Is there a difference between healthcare reform, the Affordable Healthcare Act, and Obamacare?
Healthcare in the U.S. by every measure is the most expensive on the planet yet our health outcomes lag considerably behind other developed countries. In a 2011 analysis by the UnitedHealthcare Foundation the U.S. ranks 33rd in life expectancy and 43rd in infant mortality. Healthcare reform aims to improve the health of our nation while driving costs down by minimizing healthcare fraud, waste and abuse of the system. Healthcare reform, Obamacare and the Affordable Care Act are synonymous (same initiative going by different names).
Will Obamacare cause my health insurance to increase?
By requiring all persons to purchase health insurance the costs for insurance should decrease. By law this is called the “Individual Mandate” which was recently upheld by the U.S. Supreme Court. The effect spreads the cost of care and health insurance among everyone rather than just those with insurance, thereby reducing individual financial impact. According to the Institute of Medicine “regardless of insurance status — virtually all Americans use health care services. Without broad participation in a health care coverage system, health care for all cannot be obtained, let alone sustained.”
Will the Affordable Care Act provide insurance companies a path to dropping coverage on current participants, or place limitations on their coverage?
The ACA prevents insurance companies from denying coverage for those with pre-existing conditions and makes a special provision to obtain insurance for those with pre-existing conditions that have previously been denied. In addition, Obamacare eliminates annual and lifetime benefit maximums. With this provision insurance companies cannot limit benefit coverage for big ticket items like organ transplants. Both these provision stand as defining strengths of healthcare reform under the Affordable Care Act also known as Obamacare.
How will the government help me get affordable health insurance?
The Affordable Care Act provides for entities known as Health Insurance Exchanges. These unique entities provide a menu of insurance products from which small businesses and patients choose.
What is a health exchange?
According to the American Academy of Family Physicians health insurance exchanges provide marketplaces from which individuals and small businesses can compare and purchase private health insurance plans. Health and Human Services will guide the formation of the exchanges, but states have flexibility on how the exchanges operate, what benefits will be included, and how patients and physicians will interact with insurers and their products.
Who gets penalized for not having insurance, and what are the penalties?
The American Medical Association (AMA) has repeatedly upheld the requirement that all persons purchase health insurance or face financial penalties. The American Academy of Family Physicians recently called for the AMA to "continue to support policies that include personal responsibility to participate in private insurance risk-pooling arrangements, including financial disincentives (penalties) on persons who choose to forgo coverage until they are sick."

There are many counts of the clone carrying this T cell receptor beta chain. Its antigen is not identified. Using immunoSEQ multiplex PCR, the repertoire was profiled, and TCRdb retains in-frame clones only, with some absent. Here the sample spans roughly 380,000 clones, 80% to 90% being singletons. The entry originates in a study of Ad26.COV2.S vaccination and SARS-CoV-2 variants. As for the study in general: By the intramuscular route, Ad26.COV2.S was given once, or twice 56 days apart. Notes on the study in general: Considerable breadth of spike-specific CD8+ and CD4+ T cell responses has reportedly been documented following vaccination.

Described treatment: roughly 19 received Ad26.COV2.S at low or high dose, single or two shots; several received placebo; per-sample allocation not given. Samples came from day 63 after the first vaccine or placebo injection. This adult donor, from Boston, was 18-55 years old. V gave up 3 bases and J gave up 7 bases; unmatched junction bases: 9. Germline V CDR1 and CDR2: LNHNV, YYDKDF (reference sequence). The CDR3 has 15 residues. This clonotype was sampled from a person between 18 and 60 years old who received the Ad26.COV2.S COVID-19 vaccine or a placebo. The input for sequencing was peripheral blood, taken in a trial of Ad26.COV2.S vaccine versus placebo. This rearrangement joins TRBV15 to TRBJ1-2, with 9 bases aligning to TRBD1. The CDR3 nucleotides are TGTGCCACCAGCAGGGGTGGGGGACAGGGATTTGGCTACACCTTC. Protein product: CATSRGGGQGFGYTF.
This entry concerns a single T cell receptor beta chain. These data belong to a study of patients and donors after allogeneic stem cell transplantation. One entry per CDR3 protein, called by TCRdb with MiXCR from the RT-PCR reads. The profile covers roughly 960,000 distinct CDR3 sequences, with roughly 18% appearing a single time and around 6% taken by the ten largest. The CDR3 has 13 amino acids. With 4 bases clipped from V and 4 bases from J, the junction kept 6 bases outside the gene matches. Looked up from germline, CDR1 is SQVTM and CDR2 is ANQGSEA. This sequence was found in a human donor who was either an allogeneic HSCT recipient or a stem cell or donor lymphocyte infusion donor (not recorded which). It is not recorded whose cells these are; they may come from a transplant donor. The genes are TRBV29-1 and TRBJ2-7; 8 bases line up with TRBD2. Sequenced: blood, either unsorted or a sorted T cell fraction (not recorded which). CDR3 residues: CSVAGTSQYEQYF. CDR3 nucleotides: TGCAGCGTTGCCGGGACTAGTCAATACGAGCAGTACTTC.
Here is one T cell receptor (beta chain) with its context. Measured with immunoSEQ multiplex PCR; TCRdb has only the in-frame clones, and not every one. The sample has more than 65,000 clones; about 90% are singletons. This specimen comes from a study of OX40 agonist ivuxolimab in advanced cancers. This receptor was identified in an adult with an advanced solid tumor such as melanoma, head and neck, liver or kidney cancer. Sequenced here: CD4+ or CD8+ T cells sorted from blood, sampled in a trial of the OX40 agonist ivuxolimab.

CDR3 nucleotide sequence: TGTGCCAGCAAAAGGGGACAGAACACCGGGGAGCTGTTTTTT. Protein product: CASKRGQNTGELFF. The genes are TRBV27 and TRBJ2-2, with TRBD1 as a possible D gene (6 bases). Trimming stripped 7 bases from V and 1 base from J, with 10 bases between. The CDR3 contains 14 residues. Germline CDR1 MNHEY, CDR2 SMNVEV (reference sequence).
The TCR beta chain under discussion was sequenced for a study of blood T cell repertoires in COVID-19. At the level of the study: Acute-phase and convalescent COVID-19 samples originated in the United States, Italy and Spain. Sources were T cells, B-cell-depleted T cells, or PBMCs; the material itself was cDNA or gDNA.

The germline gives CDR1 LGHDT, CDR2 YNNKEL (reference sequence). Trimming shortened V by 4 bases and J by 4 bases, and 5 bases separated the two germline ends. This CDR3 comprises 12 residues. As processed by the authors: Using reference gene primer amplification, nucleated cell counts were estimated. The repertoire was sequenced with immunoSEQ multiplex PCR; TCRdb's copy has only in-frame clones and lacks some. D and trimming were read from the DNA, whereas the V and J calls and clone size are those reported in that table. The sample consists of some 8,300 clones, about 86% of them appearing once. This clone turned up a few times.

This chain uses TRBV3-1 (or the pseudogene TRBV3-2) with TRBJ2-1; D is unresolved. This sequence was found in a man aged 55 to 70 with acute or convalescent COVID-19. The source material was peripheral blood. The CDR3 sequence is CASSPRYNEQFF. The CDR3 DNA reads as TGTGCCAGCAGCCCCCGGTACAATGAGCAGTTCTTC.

According to the Kaiser Family Foundation the Individual Mandate penalties have been outlined as follows. The Individual Mandate “Require U.S. citizens and legal residents to have qualifying health coverage. Those without coverage pay a tax penalty of the greater of $695 per year up to a maximum of three times that amount ($2,085) per family or 2.5% of household income. The penalty will be phased-in according to the following schedule: $95 in 2014, $325 in 2015, and $695 in 2016 for the flat fee or 1.0% of taxable income in 2014, 2.0% of taxable income in 2015, and 2.5% of taxable income in 2016. Beginning after 2016, the penalty will be increased annually by the cost-of-living adjustment. Exemptions will be granted for financial hardship, religious objections, American Indians, those without coverage for less than three months, undocumented immigrants, incarcerated individuals, those for whom the lowest cost plan option exceeds 8% of an individual’s income, and those with incomes below the tax filing threshold (in 2009 the threshold for taxpayers under age 65 was $9,350 for singles and $18,700 for couples).”
Will there be tax credits for small businesses that provide health insurance under Obamacare?
Yes. Here’s what the IRS has to say: "This new credit helps small businesses and small tax-exempt organizations afford the cost of covering their employees and is specifically targeted for those with low- and moderate-income workers. The credit is designed to encourage small employers to offer health insurance coverage for the first time or maintain coverage they already have. In general, the credit is available to small employers that pay at least half the cost of single coverage for their employees. Learn more by browsing our page on the Small Business Health Care Tax Credit for Small Employers "
Will there be provisions for pre-existing conditions that didn’t exist before?
It is unlikely that the law will permit insurance companies to re-define what conditions constitute the meaning of pre-existing conditions. Such actions would rise to the level of healthcare fraud and the imposition of extraordinary fines.
Will there be any provisions for free healthcare?
Just as there is no free lunch, there is no free healthcare. The cost of care in the U.S. is extraordinary. The most common reason for personal bankruptcy in the U.S. is serious illness even in those individuals with health insurance. “Self-pay” status will continue for the foreseeable future, but without sustained healthcare reform including imposition of the individual mandate we all pay the price of expensive care and unacceptably poor health outcomes .